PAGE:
inliner → function simplification → corosplit (without skipping once)

and in corosplit you’d enqueue newly created SCCs, and also the current SCC. The CGSCC order is so all child SCCs of the current SCC are fully optimized, and that may not be the case if we don’t rerun the pipeline on the original SCC after running it on the newly created one. So I think running the pipeline twice is necessary if you really want to follow the CGSCC vision. Running the inliner and other optimizations on the original coroutine function could provide new results now that the function itself has been split. This would also allow the removal of the postSplitCleanup() hack.

If you think that running the CGSCC pipeline after the split wouldn’t really further improve the coroutine function, an alternative is to use the same pipeline above but not enqueue the newly created SCCs and the current one, and do some ad-hoc simplification on them like postSplitCleanup(), as opposed to running the whole CGSCC pipeline. This is fairly similar to the current state, just changing the CoroSplit position in the pipeline.

SCCs containing a coroutine function and a non-coroutine function should be fairly rare right? That means you have mutually recursive functions, which shouldn't happen a lot in typical code. Are you seeing this come up a lot?

I don't know how often this is, the case I was seeing has it and the
code size exploded in the end.
One thing that's important to mention is that in the current setup, a
coroutine will run through Inliner twice before even going through the
real CoroSplit pass. I believe that's unintended and certainly not
beneficial.

I'm not familiar with how the legacy CGSCC pass manager schedules passes on newly outlined SCCs, but I did notice that for the new PM, CoroSplit doesn't enqueue any potentially split SCCs, meaning that split functions don't have the pipeline run on them (I think... I didn't actually run and check). I think ideally, the pipeline would be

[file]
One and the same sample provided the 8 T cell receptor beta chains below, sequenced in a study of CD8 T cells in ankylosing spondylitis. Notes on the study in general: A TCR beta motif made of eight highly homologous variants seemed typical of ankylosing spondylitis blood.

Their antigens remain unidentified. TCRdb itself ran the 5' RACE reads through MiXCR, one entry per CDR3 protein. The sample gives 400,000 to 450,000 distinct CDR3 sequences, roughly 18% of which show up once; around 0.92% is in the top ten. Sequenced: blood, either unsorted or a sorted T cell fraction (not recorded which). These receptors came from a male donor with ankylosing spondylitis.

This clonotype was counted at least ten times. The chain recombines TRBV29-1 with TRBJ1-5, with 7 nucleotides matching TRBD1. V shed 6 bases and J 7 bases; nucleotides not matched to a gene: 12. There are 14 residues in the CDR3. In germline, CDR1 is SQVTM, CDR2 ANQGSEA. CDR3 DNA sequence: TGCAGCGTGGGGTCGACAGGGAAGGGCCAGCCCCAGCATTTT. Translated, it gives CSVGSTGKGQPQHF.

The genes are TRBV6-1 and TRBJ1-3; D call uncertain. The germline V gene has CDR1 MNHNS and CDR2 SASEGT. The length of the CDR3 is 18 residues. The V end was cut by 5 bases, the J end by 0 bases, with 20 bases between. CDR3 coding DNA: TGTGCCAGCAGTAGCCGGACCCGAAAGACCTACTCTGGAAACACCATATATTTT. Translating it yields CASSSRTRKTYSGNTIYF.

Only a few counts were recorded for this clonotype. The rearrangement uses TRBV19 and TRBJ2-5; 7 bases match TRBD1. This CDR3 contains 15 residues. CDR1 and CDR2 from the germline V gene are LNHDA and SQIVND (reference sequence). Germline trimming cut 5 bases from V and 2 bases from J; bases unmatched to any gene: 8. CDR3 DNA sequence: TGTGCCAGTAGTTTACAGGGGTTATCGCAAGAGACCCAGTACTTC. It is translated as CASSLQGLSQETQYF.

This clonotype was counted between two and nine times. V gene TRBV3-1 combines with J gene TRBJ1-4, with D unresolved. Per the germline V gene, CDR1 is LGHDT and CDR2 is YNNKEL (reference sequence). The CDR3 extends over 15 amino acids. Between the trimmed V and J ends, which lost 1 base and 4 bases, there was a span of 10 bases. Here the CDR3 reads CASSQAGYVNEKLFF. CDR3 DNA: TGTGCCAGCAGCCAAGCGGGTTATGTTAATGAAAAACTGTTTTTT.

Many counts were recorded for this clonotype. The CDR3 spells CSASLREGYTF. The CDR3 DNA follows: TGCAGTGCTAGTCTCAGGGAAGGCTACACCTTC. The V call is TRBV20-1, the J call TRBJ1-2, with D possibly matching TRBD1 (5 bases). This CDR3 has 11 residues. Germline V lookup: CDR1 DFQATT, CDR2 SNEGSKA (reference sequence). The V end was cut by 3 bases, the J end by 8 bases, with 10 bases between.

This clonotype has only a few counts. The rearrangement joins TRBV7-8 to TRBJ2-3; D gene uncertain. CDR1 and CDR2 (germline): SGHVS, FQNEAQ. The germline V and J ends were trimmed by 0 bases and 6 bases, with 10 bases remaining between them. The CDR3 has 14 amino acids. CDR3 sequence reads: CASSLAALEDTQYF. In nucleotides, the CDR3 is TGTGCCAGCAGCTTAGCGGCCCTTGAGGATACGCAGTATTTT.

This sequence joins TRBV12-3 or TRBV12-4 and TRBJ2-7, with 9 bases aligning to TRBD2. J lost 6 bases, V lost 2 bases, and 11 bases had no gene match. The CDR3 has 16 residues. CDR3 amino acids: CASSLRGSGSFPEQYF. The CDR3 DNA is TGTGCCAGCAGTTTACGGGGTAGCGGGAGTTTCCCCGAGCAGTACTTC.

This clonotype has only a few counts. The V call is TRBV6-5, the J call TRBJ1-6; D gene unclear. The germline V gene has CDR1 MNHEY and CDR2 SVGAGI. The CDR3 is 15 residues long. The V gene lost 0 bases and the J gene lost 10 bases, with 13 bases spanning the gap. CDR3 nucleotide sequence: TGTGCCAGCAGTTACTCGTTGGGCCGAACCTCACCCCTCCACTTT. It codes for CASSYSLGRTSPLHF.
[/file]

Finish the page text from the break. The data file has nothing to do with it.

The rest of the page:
For NewPM, the SCC is enqueued back to the pipeline here:
https://github.com/llvm/llvm-project/blob/51457cd50624a5f3f684b80c2ce6feff1a2b3901/llvm/lib/Transforms/Coroutines/CoroSplit.cpp#L2056

  inliner -> function simplification -> corosplit (without skipping once)

and in corosplit you'd enqueue newly created SCCs, and also the current SCC. The CGSCC order is so all child SCCs of the current SCC are fully optimized, and that may not be the case if we don't rerun the pipeline on the original SCC after running it on the newly created one. So I think running the pipeline twice is necessary if you really want to follow the CGSCC vision. Running the inliner and other optimizations on the original coroutine function could provide new results now that the function itself has been split. This would also allow the removal of the postSplitCleanup() hack.

This sounds clean and is likely better than the current approach.
Though it's still hard to imagine there are any benefits running
Inliner on coroutines again after CoroSplit.
Now I am getting a bit confused on what's happening after the second
CoroSplit in the current implementation. When CoroSplit splits the
coroutine and generates new SCCs, do these newly generated SCCs run
through the rest of the CGSCC pipeline today?